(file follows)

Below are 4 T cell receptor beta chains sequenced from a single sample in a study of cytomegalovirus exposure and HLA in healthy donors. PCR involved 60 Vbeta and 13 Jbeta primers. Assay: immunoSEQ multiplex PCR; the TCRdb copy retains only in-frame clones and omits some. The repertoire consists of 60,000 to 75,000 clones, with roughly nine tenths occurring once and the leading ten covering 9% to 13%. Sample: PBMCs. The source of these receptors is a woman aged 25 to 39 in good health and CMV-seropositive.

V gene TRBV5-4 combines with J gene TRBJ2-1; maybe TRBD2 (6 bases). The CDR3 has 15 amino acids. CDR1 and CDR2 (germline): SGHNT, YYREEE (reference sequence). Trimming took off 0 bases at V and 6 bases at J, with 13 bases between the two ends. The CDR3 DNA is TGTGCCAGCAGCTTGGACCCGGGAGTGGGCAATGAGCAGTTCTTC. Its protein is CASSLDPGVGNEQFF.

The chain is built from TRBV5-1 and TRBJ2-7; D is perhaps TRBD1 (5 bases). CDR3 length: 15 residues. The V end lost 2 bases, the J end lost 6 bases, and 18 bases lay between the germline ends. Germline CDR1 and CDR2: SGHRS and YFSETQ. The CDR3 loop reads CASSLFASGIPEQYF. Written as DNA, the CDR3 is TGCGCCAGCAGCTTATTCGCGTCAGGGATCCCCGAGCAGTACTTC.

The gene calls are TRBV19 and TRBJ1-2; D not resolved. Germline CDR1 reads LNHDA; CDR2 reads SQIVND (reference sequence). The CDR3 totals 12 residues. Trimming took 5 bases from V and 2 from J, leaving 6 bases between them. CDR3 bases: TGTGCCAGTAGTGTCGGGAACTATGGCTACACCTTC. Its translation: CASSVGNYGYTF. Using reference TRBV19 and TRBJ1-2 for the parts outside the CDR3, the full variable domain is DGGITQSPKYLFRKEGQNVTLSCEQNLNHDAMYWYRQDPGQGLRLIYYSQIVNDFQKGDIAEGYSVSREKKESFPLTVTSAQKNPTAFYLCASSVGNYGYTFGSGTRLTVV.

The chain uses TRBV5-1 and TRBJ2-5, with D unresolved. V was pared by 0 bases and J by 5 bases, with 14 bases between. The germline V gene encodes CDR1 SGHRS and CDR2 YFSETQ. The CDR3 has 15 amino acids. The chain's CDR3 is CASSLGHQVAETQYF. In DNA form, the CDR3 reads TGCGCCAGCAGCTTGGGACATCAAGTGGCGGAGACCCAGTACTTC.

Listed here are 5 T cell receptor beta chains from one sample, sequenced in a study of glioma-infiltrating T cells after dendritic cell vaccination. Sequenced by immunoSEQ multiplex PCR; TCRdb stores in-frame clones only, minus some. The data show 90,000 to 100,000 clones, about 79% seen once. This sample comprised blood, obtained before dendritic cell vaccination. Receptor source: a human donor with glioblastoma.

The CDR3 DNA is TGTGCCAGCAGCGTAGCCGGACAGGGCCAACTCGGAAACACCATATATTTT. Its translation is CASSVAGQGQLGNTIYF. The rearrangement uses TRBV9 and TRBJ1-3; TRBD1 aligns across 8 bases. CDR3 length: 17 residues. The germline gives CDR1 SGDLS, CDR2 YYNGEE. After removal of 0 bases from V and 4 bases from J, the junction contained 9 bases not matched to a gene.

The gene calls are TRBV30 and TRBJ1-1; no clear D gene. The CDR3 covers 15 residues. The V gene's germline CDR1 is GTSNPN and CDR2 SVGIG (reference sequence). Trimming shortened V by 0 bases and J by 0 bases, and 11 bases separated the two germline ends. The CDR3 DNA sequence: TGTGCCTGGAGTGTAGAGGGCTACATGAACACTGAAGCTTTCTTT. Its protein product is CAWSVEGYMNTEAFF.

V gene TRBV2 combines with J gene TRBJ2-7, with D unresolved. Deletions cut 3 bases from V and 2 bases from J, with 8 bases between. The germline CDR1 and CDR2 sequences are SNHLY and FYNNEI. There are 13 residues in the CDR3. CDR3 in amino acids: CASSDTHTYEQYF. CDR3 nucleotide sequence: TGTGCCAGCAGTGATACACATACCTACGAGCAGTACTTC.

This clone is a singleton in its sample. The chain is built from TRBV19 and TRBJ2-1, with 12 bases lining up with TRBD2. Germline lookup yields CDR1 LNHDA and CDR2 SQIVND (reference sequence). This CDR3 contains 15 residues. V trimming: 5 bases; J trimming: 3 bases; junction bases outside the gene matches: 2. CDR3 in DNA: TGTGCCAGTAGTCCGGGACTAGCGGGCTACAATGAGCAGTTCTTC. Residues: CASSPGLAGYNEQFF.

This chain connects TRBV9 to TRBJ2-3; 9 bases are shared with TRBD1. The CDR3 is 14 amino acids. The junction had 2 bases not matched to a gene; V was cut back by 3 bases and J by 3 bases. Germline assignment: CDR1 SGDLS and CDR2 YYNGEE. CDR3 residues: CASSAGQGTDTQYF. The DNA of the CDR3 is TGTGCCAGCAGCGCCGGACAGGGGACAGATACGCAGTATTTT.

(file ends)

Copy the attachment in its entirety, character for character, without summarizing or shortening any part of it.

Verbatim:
Below are 4 T cell receptor beta chains sequenced from a single sample in a study of cytomegalovirus exposure and HLA in healthy donors. PCR involved 60 Vbeta and 13 Jbeta primers. Assay: immunoSEQ multiplex PCR; the TCRdb copy retains only in-frame clones and omits some. The repertoire consists of 60,000 to 75,000 clones, with roughly nine tenths occurring once and the leading ten covering 9% to 13%. Sample: PBMCs. The source of these receptors is a woman aged 25 to 39 in good health and CMV-seropositive.

V gene TRBV5-4 combines with J gene TRBJ2-1; maybe TRBD2 (6 bases). The CDR3 has 15 amino acids. CDR1 and CDR2 (germline): SGHNT, YYREEE (reference sequence). Trimming took off 0 bases at V and 6 bases at J, with 13 bases between the two ends. The CDR3 DNA is TGTGCCAGCAGCTTGGACCCGGGAGTGGGCAATGAGCAGTTCTTC. Its protein is CASSLDPGVGNEQFF.

The chain is built from TRBV5-1 and TRBJ2-7; D is perhaps TRBD1 (5 bases). CDR3 length: 15 residues. The V end lost 2 bases, the J end lost 6 bases, and 18 bases lay between the germline ends. Germline CDR1 and CDR2: SGHRS and YFSETQ. The CDR3 loop reads CASSLFASGIPEQYF. Written as DNA, the CDR3 is TGCGCCAGCAGCTTATTCGCGTCAGGGATCCCCGAGCAGTACTTC.

The gene calls are TRBV19 and TRBJ1-2; D not resolved. Germline CDR1 reads LNHDA; CDR2 reads SQIVND (reference sequence). The CDR3 totals 12 residues. Trimming took 5 bases from V and 2 from J, leaving 6 bases between them. CDR3 bases: TGTGCCAGTAGTGTCGGGAACTATGGCTACACCTTC. Its translation: CASSVGNYGYTF. Using reference TRBV19 and TRBJ1-2 for the parts outside the CDR3, the full variable domain is DGGITQSPKYLFRKEGQNVTLSCEQNLNHDAMYWYRQDPGQGLRLIYYSQIVNDFQKGDIAEGYSVSREKKESFPLTVTSAQKNPTAFYLCASSVGNYGYTFGSGTRLTVV.

The chain uses TRBV5-1 and TRBJ2-5, with D unresolved. V was pared by 0 bases and J by 5 bases, with 14 bases between. The germline V gene encodes CDR1 SGHRS and CDR2 YFSETQ. The CDR3 has 15 amino acids. The chain's CDR3 is CASSLGHQVAETQYF. In DNA form, the CDR3 reads TGCGCCAGCAGCTTGGGACATCAAGTGGCGGAGACCCAGTACTTC.

Listed here are 5 T cell receptor beta chains from one sample, sequenced in a study of glioma-infiltrating T cells after dendritic cell vaccination. Sequenced by immunoSEQ multiplex PCR; TCRdb stores in-frame clones only, minus some. The data show 90,000 to 100,000 clones, about 79% seen once. This sample comprised blood, obtained before dendritic cell vaccination. Receptor source: a human donor with glioblastoma.

The CDR3 DNA is TGTGCCAGCAGCGTAGCCGGACAGGGCCAACTCGGAAACACCATATATTTT. Its translation is CASSVAGQGQLGNTIYF. The rearrangement uses TRBV9 and TRBJ1-3; TRBD1 aligns across 8 bases. CDR3 length: 17 residues. The germline gives CDR1 SGDLS, CDR2 YYNGEE. After removal of 0 bases from V and 4 bases from J, the junction contained 9 bases not matched to a gene.

The gene calls are TRBV30 and TRBJ1-1; no clear D gene. The CDR3 covers 15 residues. The V gene's germline CDR1 is GTSNPN and CDR2 SVGIG (reference sequence). Trimming shortened V by 0 bases and J by 0 bases, and 11 bases separated the two germline ends. The CDR3 DNA sequence: TGTGCCTGGAGTGTAGAGGGCTACATGAACACTGAAGCTTTCTTT. Its protein product is CAWSVEGYMNTEAFF.

V gene TRBV2 combines with J gene TRBJ2-7, with D unresolved. Deletions cut 3 bases from V and 2 bases from J, with 8 bases between. The germline CDR1 and CDR2 sequences are SNHLY and FYNNEI. There are 13 residues in the CDR3. CDR3 in amino acids: CASSDTHTYEQYF. CDR3 nucleotide sequence: TGTGCCAGCAGTGATACACATACCTACGAGCAGTACTTC.

This clone is a singleton in its sample. The chain is built from TRBV19 and TRBJ2-1, with 12 bases lining up with TRBD2. Germline lookup yields CDR1 LNHDA and CDR2 SQIVND (reference sequence). This CDR3 contains 15 residues. V trimming: 5 bases; J trimming: 3 bases; junction bases outside the gene matches: 2. CDR3 in DNA: TGTGCCAGTAGTCCGGGACTAGCGGGCTACAATGAGCAGTTCTTC. Residues: CASSPGLAGYNEQFF.

This chain connects TRBV9 to TRBJ2-3; 9 bases are shared with TRBD1. The CDR3 is 14 amino acids. The junction had 2 bases not matched to a gene; V was cut back by 3 bases and J by 3 bases. Germline assignment: CDR1 SGDLS and CDR2 YYNGEE. CDR3 residues: CASSAGQGTDTQYF. The DNA of the CDR3 is TGTGCCAGCAGCGCCGGACAGGGGACAGATACGCAGTATTTT.